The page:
Sadly, this is not the case. Inmates are even less likely to find a job after serving a sentence. Since nothing changes for them, most are doomed to unemployment for life and are likely to go back to prison as repeat offenders (World Geopolitics 133). It costs over $8.6 billion per year to keep drug law violators behind bars (World Geopolitics 133). This money could be spent to feed the children that are starving in America, or to fund the rapidly decreasing quality of public schools. Research clearly shows that putting drug offenders behind bars is not an effective deterrent to crime, but the government still spends billions of tax dollars on a program that is obviously not working. In The Netherlands and Switzerland, there is a policy that separates the market for illicit drugs. “Soft drugs,” such as marijuana, tobacco, and alcohol, are sold legally while “hard drugs”, such as cocaine and heroin, remain illegal. Free treatment is given to anyone who wants to participate, and attendance is mandatory for drug offenders. The use of treatment instead of jail time decreased welfare use by 10.7% and increased the employment rate by 18.7% after only one year (Sheldon 665).
Since this policy was enacted, the number of addicts in The Netherlands has been a stable 25,000 people, and the percentage of people who have used “hard drugs” in The Netherlands is five times lower than the percentage in America (Netherlands 6). Marijuana use among schoolchildren in The Netherlands has fallen for the first time in years, even though it is now completely legal (Sheldon 655). It is obvious that the current system of retaliation against drug use is not working. Instead of using an obsolete system that has proven inadequate, Congress should draft a bill that treats people before they develop drug problems that will be further augmented by the current American system. Benefits would arise from an economic and civil rights standpoint, and people with serious drug problems could receive the help they needed. Similar programs have proven to be successful in Switzerland and The Netherlands, which further shows that a lesson can be learned from the rest of the world. With the right direction, America can win the War on Drugs.
- Substance Abuse and Mental health Services Administration, US Department of Health and Human Services, Summary of Findings from the 2000 National Household Survey on Drug Abuse (Washington DC: US Department of Health and Human Services, 2001), p.130-160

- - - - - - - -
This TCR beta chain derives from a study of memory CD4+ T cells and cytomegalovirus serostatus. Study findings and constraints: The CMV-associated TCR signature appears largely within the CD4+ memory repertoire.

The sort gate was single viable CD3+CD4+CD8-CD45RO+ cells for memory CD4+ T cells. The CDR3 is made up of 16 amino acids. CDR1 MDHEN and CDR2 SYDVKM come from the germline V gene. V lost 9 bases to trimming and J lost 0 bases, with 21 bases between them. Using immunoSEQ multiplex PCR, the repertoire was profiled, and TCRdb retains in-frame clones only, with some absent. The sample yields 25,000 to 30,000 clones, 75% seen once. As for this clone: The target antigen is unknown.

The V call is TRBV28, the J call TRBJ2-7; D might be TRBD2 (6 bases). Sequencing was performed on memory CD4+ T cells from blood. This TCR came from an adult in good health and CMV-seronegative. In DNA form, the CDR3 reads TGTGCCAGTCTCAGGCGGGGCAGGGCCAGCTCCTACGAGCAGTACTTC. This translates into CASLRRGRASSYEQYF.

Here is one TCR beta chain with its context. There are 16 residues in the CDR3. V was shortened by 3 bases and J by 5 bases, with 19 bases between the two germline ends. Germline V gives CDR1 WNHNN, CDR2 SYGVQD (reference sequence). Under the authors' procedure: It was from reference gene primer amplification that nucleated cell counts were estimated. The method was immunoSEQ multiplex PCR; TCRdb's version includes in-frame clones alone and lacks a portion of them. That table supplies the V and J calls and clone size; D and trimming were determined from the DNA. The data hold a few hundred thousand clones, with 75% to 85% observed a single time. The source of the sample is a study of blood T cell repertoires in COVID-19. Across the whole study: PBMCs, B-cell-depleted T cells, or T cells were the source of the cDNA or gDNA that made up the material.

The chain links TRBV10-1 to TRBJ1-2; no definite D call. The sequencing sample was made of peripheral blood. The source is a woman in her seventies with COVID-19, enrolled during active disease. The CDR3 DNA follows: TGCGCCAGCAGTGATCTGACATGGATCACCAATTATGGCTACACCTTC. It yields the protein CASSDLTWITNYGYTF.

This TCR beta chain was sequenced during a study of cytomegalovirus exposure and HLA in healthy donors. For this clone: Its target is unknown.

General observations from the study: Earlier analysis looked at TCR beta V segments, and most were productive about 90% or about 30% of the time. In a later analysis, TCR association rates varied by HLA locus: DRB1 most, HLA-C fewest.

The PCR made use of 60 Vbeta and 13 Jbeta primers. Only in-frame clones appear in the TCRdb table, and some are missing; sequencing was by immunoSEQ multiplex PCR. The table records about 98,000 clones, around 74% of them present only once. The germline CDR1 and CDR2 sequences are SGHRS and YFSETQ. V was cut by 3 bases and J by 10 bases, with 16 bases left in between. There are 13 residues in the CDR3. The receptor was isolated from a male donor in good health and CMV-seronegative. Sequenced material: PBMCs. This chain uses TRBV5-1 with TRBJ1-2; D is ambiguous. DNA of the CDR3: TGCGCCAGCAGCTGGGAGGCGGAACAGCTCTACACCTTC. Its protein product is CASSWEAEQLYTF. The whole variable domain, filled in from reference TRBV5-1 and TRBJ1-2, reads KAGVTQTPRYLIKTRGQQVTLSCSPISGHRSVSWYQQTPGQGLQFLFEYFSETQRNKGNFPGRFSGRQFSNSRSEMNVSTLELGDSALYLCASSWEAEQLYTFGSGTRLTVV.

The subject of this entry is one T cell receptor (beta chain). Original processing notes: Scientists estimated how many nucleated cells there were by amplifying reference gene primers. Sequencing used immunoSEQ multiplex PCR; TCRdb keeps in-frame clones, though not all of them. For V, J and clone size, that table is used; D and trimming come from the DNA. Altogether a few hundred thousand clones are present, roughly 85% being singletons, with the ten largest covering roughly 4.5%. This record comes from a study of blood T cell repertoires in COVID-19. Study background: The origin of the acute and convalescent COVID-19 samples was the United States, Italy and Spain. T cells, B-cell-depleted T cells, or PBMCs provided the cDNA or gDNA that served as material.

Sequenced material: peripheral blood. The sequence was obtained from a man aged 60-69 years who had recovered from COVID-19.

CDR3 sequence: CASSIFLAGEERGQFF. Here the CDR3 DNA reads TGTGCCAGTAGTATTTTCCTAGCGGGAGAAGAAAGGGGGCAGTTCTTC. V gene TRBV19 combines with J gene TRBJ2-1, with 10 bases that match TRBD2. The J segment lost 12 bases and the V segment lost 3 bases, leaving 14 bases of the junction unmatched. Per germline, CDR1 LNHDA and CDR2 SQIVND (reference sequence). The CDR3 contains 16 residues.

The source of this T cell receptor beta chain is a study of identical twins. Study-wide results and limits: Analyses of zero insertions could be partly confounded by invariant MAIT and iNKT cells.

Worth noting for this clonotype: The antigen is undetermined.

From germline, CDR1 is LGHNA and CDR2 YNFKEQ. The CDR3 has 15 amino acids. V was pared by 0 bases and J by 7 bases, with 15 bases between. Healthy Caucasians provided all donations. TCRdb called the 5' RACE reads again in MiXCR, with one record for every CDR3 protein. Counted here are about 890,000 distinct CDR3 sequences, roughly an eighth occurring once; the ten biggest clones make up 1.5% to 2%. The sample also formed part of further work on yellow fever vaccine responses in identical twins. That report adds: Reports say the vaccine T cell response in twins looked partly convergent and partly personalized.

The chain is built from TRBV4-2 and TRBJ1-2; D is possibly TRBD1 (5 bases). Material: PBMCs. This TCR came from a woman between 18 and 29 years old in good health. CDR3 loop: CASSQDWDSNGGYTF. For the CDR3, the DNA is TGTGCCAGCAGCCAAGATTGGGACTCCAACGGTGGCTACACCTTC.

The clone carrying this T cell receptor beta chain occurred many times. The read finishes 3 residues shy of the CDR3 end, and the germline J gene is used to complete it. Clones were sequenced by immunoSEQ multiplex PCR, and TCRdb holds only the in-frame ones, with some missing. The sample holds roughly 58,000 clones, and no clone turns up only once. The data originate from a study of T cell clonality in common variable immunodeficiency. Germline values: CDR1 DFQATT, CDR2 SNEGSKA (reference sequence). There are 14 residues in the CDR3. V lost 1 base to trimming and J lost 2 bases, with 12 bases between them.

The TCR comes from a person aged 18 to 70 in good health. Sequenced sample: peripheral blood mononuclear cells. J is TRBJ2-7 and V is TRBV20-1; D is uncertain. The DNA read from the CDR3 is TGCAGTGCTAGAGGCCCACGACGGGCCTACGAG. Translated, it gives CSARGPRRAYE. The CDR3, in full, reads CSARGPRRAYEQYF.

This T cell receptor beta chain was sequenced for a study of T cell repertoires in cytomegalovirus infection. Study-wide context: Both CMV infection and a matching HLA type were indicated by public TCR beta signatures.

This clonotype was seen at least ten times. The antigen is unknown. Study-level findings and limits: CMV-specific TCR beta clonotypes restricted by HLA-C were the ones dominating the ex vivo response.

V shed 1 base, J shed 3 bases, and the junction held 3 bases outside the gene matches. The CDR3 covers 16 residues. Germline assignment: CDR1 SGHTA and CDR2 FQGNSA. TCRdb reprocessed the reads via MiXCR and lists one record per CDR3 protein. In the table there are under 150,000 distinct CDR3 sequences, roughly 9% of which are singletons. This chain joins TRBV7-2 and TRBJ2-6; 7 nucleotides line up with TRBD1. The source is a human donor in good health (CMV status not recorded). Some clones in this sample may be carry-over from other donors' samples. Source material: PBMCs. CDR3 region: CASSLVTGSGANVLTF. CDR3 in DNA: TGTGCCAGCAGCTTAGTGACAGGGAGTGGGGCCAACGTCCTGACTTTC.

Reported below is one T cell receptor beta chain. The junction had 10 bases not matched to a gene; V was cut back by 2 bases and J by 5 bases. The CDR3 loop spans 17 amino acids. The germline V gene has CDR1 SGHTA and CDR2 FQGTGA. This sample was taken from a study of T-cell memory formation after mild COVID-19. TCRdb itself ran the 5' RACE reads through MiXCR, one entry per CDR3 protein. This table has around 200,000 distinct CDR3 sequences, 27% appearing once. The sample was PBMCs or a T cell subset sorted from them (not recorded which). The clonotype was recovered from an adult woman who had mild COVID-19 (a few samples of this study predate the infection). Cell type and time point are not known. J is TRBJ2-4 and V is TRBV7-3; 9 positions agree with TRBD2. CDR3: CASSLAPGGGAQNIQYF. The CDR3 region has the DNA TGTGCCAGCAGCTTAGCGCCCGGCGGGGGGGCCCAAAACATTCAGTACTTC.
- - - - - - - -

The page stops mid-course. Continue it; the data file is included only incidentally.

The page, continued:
- United Nations Office for Drug Control and Crime Prevention, Global Illicit Drug Trends 2000 (New York, NY: UNDCP, 2000),p.48,51,167
- Trade and Environment Database, TED Case Studies: Columbia Coca Trade (Washington DC: American University, 1997),p.4
- Hagedorn, John M. The Business of Drug Dealing in Milwaukee (Milwaukee, WI: Wisconsin Policy Research Institute, 1998),p.3
- Observatoire Geopolitique des Drogues, The World Geopolitics of Drugs 1998/1999 (Paris, France: OGD, April 2000),p.133
- Rydell, C.P., Controlling Cocaine (Santa Monica, CA: Drug Policy Research Center, RAND Corporation, 1994),p.16
- Human Rights Watch, Racial Disparities in the War on Drugs (Washington, DC: Human Rights Watch, 2000), from the website http://www.hrw.org/campaigns/drugs/war/key-facts.htm
- Cole, David, No Equal Justice: Race and Class in the American Criminal Justice System (New York: The New Press, 1999),p.23-24
- Netherlands Ministry of Justice, Fact Sheet: Dutch Drugs Policy, (Utrecht: Trimbos Institute, Netherlands Institute of Mental Health and Addiction, 1999), from the Netherlands Justice Ministry website at http://www.minjust.nl:8080/a_beleid/fact/cfact7.htm
- Netherlands Ministry of Health, Welfare, and Sport, Drug Policy in the Netherlands: Progress Report September 1997-September 1999, (The Hague: Ministry of Health, Welfare, and Sport, November 1999), p.6
- Sheldon, Tony, Cannabis use falls among Dutch youth. British Medical Journal (London, England: September 16, 2000), volume 321, p.655.